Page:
In the history of modern art there are several key exhibitions that seem to upend the landscape. I am thinking of the 1910 exhibition at the Grafton Galleries in London, for example, which introduced the Post-Impressionists (Cézanne, Manet, Van Gogh, etc.) to the British public. Or the Armory Show in New York in 1913 which brought all the big-name European avant-garde painters across the pond to scandalize the New World. Among other things, these controversial events let one part of the world in on what another was thinking.
Is it frivolous to suggest that Vancouver had such a seismic event? Specifically the Vancouver Exhibition of August 1928, which threw the city’s cultural community into an uproar. You might say it was the moment that Vancouver met the modern.
The Exhibition was an annual event, held at the Hastings Park fairgrounds. It was basically a country fair, with lots of livestock judging and bearded ladies. But it always included a large art show in the Fine Arts Building, a former horticultural hall, where bucolic landscapes merged with the lingering odor of hay and cow dung. In 1928 the organizing committee engineered the loan of a large selection of canvases from the National Gallery in Ottawa, as well as a sampling of work from members of the Group of Seven in Toronto.
The Group had emerged during the ‘20s to become Canada’s “national school” of landscape artists. (That’s most of them above, photo courtesy of the Art Gallery of Ontario.) Their work had been shown in Vancouver before, but in 1928 such a large selection elicited a violent reaction. The Group’s raw, vibrant renditions of the Canadian wilderness appalled conservative art-lovers in the city who favoured a more muted approach to the countryside.
Reverend J. Williams Ogden got the ball rolling with a letter to the editor of the Province newspaper insisting that paintings by the Group – or, as Ogden called them, “these freakists” -- “should be taken out and burnt!” He went on: “I sat down before a group of freaks – I cannot call them pictures – the most puerile in composition, grotesque in colour and drawing, and violating every law of chiaroscuro and perspective.” Ogden asked, “what sort of a committee runs the art section of the Vancouver Exhibition, that it would hang such stuff [...] and what has the long-suffering public of Vancouver done to deserve such treatment at its annual fair?”
Many others agreed with Ogden. A reporter for the Province admitted that while there were “many paintings of real merit” in the exhibition, the Group’s canvases went to “the extreme of the grotesque.” The editors of the paper added their two cents. “We wish we knew what the Group of Seven was up to. We defy anybody to say what these pictures are intended to be.” All they saw was “a lot of strong colour, violently flung upon the canvas by a man in a very bad temper.”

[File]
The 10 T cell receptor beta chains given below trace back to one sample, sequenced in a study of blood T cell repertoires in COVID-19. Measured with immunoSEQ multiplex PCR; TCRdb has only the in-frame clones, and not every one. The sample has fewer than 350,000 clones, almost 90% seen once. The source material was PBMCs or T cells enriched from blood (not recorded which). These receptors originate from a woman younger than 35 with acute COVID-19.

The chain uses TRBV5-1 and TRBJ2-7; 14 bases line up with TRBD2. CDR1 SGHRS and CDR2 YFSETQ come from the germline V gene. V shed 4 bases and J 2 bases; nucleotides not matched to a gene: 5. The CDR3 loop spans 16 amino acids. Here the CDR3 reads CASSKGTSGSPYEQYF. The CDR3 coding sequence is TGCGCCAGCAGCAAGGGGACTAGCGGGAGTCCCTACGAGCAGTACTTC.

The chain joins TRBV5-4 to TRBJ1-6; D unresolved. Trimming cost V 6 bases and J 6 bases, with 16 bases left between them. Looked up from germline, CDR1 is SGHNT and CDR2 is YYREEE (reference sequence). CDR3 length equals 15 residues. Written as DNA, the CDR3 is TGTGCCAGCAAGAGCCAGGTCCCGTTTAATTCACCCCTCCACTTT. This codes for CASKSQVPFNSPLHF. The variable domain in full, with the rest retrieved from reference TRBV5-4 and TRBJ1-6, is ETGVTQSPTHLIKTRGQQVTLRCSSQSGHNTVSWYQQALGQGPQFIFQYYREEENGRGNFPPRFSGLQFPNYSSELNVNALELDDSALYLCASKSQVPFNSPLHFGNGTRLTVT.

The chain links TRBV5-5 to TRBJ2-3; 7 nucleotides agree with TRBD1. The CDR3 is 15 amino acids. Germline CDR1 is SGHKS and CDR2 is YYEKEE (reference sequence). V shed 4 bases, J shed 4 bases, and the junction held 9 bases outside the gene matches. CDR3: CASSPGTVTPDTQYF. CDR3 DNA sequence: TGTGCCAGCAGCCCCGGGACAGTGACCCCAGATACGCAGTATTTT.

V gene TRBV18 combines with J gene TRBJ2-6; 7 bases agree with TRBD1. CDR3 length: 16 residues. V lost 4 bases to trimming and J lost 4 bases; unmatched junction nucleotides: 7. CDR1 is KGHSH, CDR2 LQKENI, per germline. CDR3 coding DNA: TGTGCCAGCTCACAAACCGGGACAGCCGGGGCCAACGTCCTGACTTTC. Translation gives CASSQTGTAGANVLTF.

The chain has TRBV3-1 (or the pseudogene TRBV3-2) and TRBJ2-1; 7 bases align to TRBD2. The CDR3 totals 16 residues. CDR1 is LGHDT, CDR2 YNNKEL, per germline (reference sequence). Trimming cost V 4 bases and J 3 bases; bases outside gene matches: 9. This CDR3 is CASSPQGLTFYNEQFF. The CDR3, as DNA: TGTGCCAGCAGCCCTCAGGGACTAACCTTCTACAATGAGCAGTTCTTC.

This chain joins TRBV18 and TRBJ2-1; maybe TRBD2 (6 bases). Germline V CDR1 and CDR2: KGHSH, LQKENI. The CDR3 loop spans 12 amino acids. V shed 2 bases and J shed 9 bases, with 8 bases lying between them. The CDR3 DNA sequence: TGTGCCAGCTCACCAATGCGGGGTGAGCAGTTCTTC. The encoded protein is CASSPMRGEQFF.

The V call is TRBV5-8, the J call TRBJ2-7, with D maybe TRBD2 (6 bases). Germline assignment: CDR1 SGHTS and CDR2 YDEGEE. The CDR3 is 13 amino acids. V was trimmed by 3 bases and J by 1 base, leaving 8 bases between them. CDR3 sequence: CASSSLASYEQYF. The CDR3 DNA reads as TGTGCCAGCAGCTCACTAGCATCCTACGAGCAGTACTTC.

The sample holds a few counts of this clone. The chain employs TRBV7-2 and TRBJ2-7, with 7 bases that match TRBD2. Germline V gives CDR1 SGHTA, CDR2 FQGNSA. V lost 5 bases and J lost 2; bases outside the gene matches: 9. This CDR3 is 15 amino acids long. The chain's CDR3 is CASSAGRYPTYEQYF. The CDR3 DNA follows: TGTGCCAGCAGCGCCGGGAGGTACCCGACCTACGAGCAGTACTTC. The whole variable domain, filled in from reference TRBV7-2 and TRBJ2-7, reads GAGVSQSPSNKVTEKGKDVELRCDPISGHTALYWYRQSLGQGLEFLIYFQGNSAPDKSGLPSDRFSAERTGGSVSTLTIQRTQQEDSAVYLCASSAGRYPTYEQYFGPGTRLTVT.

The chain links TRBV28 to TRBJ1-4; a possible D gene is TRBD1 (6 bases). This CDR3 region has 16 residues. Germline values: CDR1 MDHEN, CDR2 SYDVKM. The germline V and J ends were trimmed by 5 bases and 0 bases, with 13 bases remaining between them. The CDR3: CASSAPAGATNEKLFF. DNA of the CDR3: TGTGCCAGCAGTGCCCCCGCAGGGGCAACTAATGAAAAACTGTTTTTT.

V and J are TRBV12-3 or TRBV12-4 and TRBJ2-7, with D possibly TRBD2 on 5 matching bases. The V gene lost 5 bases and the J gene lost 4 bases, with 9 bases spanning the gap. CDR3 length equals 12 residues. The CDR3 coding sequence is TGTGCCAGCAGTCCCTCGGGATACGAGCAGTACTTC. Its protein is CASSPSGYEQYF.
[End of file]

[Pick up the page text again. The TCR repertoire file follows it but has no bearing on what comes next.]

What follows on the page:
One or two members of the culturati spoke out in defense of the exhibition. Harold Mortimer Lamb, a high profile local supporter of the Group, dismissed Ogden’s “violent diatribe” as bigoted and ignorant. The Reverend had a right to his opinion, no matter how misguided, but he should keep it to himself, wrote Lamb. Predictably, this prompted more angry comebacks, one of which dismissed Mortimer-Lamb’s arguments as “veiled cant, hypocrisy, affectation and insincerity.”
It was all good fun and lasted well into the autumn before the Province, for one, called a ceasefire by closing its columns to any more commentary. As another journalist wryly observed: “A stranger coming to Vancouver during that period would have been convinced that the people of this city were more interested in art than the citizens of Florence, or Chelsea, or Montmartre.”
The pushback against modernism, as represented by the G7, lasted through the early 1930s. In the end, of course, modernism won the culture war and we can all make fun of Rev. Ogden and his fellow travellers. But perhaps the most important thing about the debate was that for the first time the West Coast took part in a national argument about culture. While the more conservative voices argued for an art that looked backwards to the British landscape tradition, the modernists were arguing for a vision based in Canada. As such, it was as much an argument about nation building as it was about art.
And that’s why, around here at least, the 1928 Exhibition deserves to be recognized as an historic turning point.